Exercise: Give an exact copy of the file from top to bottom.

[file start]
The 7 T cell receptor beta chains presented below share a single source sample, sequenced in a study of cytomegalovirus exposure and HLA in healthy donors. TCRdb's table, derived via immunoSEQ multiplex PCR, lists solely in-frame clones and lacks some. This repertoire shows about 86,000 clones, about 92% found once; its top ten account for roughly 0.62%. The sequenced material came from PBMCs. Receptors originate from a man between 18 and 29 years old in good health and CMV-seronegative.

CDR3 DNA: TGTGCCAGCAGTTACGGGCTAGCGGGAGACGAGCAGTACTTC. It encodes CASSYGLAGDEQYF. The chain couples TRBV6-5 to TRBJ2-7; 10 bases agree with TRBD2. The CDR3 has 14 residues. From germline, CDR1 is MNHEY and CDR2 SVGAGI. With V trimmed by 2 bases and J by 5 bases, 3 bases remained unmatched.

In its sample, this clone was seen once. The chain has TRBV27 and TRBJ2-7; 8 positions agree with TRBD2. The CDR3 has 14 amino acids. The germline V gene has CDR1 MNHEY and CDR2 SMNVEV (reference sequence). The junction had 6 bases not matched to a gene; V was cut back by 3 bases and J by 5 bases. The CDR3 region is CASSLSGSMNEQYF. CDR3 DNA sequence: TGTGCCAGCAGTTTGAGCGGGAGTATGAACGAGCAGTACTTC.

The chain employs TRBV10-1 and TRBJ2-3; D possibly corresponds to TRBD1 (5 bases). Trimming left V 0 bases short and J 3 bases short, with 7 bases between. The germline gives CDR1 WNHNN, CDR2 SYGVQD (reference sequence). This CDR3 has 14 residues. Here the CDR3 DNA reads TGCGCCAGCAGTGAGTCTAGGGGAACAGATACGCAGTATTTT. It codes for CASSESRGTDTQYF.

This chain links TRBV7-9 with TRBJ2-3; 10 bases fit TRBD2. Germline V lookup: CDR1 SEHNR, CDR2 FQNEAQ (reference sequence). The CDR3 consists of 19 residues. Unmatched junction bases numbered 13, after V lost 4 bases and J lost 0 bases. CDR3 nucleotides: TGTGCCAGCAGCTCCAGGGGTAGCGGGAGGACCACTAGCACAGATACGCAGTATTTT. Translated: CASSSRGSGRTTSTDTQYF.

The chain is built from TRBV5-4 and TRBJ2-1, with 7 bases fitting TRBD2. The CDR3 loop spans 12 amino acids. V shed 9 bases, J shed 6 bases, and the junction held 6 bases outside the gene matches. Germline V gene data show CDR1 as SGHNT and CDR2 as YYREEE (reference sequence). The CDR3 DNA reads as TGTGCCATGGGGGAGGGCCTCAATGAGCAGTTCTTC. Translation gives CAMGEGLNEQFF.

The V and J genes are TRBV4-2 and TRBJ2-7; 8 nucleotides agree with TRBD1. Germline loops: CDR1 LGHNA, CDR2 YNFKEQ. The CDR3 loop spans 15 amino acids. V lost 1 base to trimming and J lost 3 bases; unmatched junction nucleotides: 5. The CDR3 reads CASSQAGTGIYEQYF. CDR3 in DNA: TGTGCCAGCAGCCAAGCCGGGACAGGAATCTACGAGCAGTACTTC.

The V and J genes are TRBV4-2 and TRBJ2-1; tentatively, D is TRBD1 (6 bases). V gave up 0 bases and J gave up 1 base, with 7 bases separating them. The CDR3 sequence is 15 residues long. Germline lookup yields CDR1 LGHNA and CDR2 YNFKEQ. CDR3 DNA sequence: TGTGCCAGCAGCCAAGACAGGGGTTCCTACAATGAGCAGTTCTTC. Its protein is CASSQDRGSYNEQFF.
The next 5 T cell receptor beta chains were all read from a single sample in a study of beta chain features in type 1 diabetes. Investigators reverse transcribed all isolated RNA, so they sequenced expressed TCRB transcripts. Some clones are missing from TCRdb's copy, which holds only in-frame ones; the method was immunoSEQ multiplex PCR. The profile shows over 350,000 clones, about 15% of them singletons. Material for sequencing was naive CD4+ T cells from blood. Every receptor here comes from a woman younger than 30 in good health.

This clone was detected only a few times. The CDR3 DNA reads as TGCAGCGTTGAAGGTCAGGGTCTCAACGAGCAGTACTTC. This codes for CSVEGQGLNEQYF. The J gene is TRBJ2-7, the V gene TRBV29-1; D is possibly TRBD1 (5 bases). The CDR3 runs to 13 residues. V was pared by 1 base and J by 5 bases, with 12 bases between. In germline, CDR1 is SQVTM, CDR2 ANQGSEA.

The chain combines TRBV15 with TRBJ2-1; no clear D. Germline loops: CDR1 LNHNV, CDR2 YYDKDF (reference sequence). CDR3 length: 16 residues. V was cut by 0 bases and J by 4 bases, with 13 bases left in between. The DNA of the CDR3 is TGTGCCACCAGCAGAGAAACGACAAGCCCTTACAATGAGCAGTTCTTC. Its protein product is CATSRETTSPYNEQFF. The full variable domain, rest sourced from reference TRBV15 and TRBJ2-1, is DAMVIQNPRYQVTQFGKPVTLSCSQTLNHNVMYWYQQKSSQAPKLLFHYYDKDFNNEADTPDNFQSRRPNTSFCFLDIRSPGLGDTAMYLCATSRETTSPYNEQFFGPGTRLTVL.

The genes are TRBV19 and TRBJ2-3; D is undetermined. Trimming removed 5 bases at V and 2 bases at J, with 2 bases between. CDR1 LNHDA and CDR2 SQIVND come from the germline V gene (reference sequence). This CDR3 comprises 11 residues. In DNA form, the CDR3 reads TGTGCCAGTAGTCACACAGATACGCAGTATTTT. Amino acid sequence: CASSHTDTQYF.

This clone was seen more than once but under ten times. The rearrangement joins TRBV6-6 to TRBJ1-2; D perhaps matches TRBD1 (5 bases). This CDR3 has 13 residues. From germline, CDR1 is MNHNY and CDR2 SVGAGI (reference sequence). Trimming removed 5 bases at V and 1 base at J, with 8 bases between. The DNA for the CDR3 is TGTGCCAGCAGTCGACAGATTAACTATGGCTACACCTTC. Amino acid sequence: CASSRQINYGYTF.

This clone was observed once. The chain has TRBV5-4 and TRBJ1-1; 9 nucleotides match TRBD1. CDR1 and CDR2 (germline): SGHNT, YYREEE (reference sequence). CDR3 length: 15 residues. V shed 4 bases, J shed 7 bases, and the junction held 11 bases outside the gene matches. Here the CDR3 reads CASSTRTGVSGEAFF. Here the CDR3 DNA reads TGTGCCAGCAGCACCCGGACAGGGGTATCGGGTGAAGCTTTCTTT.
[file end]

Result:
The 7 T cell receptor beta chains presented below share a single source sample, sequenced in a study of cytomegalovirus exposure and HLA in healthy donors. TCRdb's table, derived via immunoSEQ multiplex PCR, lists solely in-frame clones and lacks some. This repertoire shows about 86,000 clones, about 92% found once; its top ten account for roughly 0.62%. The sequenced material came from PBMCs. Receptors originate from a man between 18 and 29 years old in good health and CMV-seronegative.

CDR3 DNA: TGTGCCAGCAGTTACGGGCTAGCGGGAGACGAGCAGTACTTC. It encodes CASSYGLAGDEQYF. The chain couples TRBV6-5 to TRBJ2-7; 10 bases agree with TRBD2. The CDR3 has 14 residues. From germline, CDR1 is MNHEY and CDR2 SVGAGI. With V trimmed by 2 bases and J by 5 bases, 3 bases remained unmatched.

In its sample, this clone was seen once. The chain has TRBV27 and TRBJ2-7; 8 positions agree with TRBD2. The CDR3 has 14 amino acids. The germline V gene has CDR1 MNHEY and CDR2 SMNVEV (reference sequence). The junction had 6 bases not matched to a gene; V was cut back by 3 bases and J by 5 bases. The CDR3 region is CASSLSGSMNEQYF. CDR3 DNA sequence: TGTGCCAGCAGTTTGAGCGGGAGTATGAACGAGCAGTACTTC.

The chain employs TRBV10-1 and TRBJ2-3; D possibly corresponds to TRBD1 (5 bases). Trimming left V 0 bases short and J 3 bases short, with 7 bases between. The germline gives CDR1 WNHNN, CDR2 SYGVQD (reference sequence). This CDR3 has 14 residues. Here the CDR3 DNA reads TGCGCCAGCAGTGAGTCTAGGGGAACAGATACGCAGTATTTT. It codes for CASSESRGTDTQYF.

This chain links TRBV7-9 with TRBJ2-3; 10 bases fit TRBD2. Germline V lookup: CDR1 SEHNR, CDR2 FQNEAQ (reference sequence). The CDR3 consists of 19 residues. Unmatched junction bases numbered 13, after V lost 4 bases and J lost 0 bases. CDR3 nucleotides: TGTGCCAGCAGCTCCAGGGGTAGCGGGAGGACCACTAGCACAGATACGCAGTATTTT. Translated: CASSSRGSGRTTSTDTQYF.

The chain is built from TRBV5-4 and TRBJ2-1, with 7 bases fitting TRBD2. The CDR3 loop spans 12 amino acids. V shed 9 bases, J shed 6 bases, and the junction held 6 bases outside the gene matches. Germline V gene data show CDR1 as SGHNT and CDR2 as YYREEE (reference sequence). The CDR3 DNA reads as TGTGCCATGGGGGAGGGCCTCAATGAGCAGTTCTTC. Translation gives CAMGEGLNEQFF.

The V and J genes are TRBV4-2 and TRBJ2-7; 8 nucleotides agree with TRBD1. Germline loops: CDR1 LGHNA, CDR2 YNFKEQ. The CDR3 loop spans 15 amino acids. V lost 1 base to trimming and J lost 3 bases; unmatched junction nucleotides: 5. The CDR3 reads CASSQAGTGIYEQYF. CDR3 in DNA: TGTGCCAGCAGCCAAGCCGGGACAGGAATCTACGAGCAGTACTTC.

The V and J genes are TRBV4-2 and TRBJ2-1; tentatively, D is TRBD1 (6 bases). V gave up 0 bases and J gave up 1 base, with 7 bases separating them. The CDR3 sequence is 15 residues long. Germline lookup yields CDR1 LGHNA and CDR2 YNFKEQ. CDR3 DNA sequence: TGTGCCAGCAGCCAAGACAGGGGTTCCTACAATGAGCAGTTCTTC. Its protein is CASSQDRGSYNEQFF.
The next 5 T cell receptor beta chains were all read from a single sample in a study of beta chain features in type 1 diabetes. Investigators reverse transcribed all isolated RNA, so they sequenced expressed TCRB transcripts. Some clones are missing from TCRdb's copy, which holds only in-frame ones; the method was immunoSEQ multiplex PCR. The profile shows over 350,000 clones, about 15% of them singletons. Material for sequencing was naive CD4+ T cells from blood. Every receptor here comes from a woman younger than 30 in good health.

This clone was detected only a few times. The CDR3 DNA reads as TGCAGCGTTGAAGGTCAGGGTCTCAACGAGCAGTACTTC. This codes for CSVEGQGLNEQYF. The J gene is TRBJ2-7, the V gene TRBV29-1; D is possibly TRBD1 (5 bases). The CDR3 runs to 13 residues. V was pared by 1 base and J by 5 bases, with 12 bases between. In germline, CDR1 is SQVTM, CDR2 ANQGSEA.

The chain combines TRBV15 with TRBJ2-1; no clear D. Germline loops: CDR1 LNHNV, CDR2 YYDKDF (reference sequence). CDR3 length: 16 residues. V was cut by 0 bases and J by 4 bases, with 13 bases left in between. The DNA of the CDR3 is TGTGCCACCAGCAGAGAAACGACAAGCCCTTACAATGAGCAGTTCTTC. Its protein product is CATSRETTSPYNEQFF. The full variable domain, rest sourced from reference TRBV15 and TRBJ2-1, is DAMVIQNPRYQVTQFGKPVTLSCSQTLNHNVMYWYQQKSSQAPKLLFHYYDKDFNNEADTPDNFQSRRPNTSFCFLDIRSPGLGDTAMYLCATSRETTSPYNEQFFGPGTRLTVL.

The genes are TRBV19 and TRBJ2-3; D is undetermined. Trimming removed 5 bases at V and 2 bases at J, with 2 bases between. CDR1 LNHDA and CDR2 SQIVND come from the germline V gene (reference sequence). This CDR3 comprises 11 residues. In DNA form, the CDR3 reads TGTGCCAGTAGTCACACAGATACGCAGTATTTT. Amino acid sequence: CASSHTDTQYF.

This clone was seen more than once but under ten times. The rearrangement joins TRBV6-6 to TRBJ1-2; D perhaps matches TRBD1 (5 bases). This CDR3 has 13 residues. From germline, CDR1 is MNHNY and CDR2 SVGAGI (reference sequence). Trimming removed 5 bases at V and 1 base at J, with 8 bases between. The DNA for the CDR3 is TGTGCCAGCAGTCGACAGATTAACTATGGCTACACCTTC. Amino acid sequence: CASSRQINYGYTF.

This clone was observed once. The chain has TRBV5-4 and TRBJ1-1; 9 nucleotides match TRBD1. CDR1 and CDR2 (germline): SGHNT, YYREEE (reference sequence). CDR3 length: 15 residues. V shed 4 bases, J shed 7 bases, and the junction held 11 bases outside the gene matches. Here the CDR3 reads CASSTRTGVSGEAFF. Here the CDR3 DNA reads TGTGCCAGCAGCACCCGGACAGGGGTATCGGGTGAAGCTTTCTTT.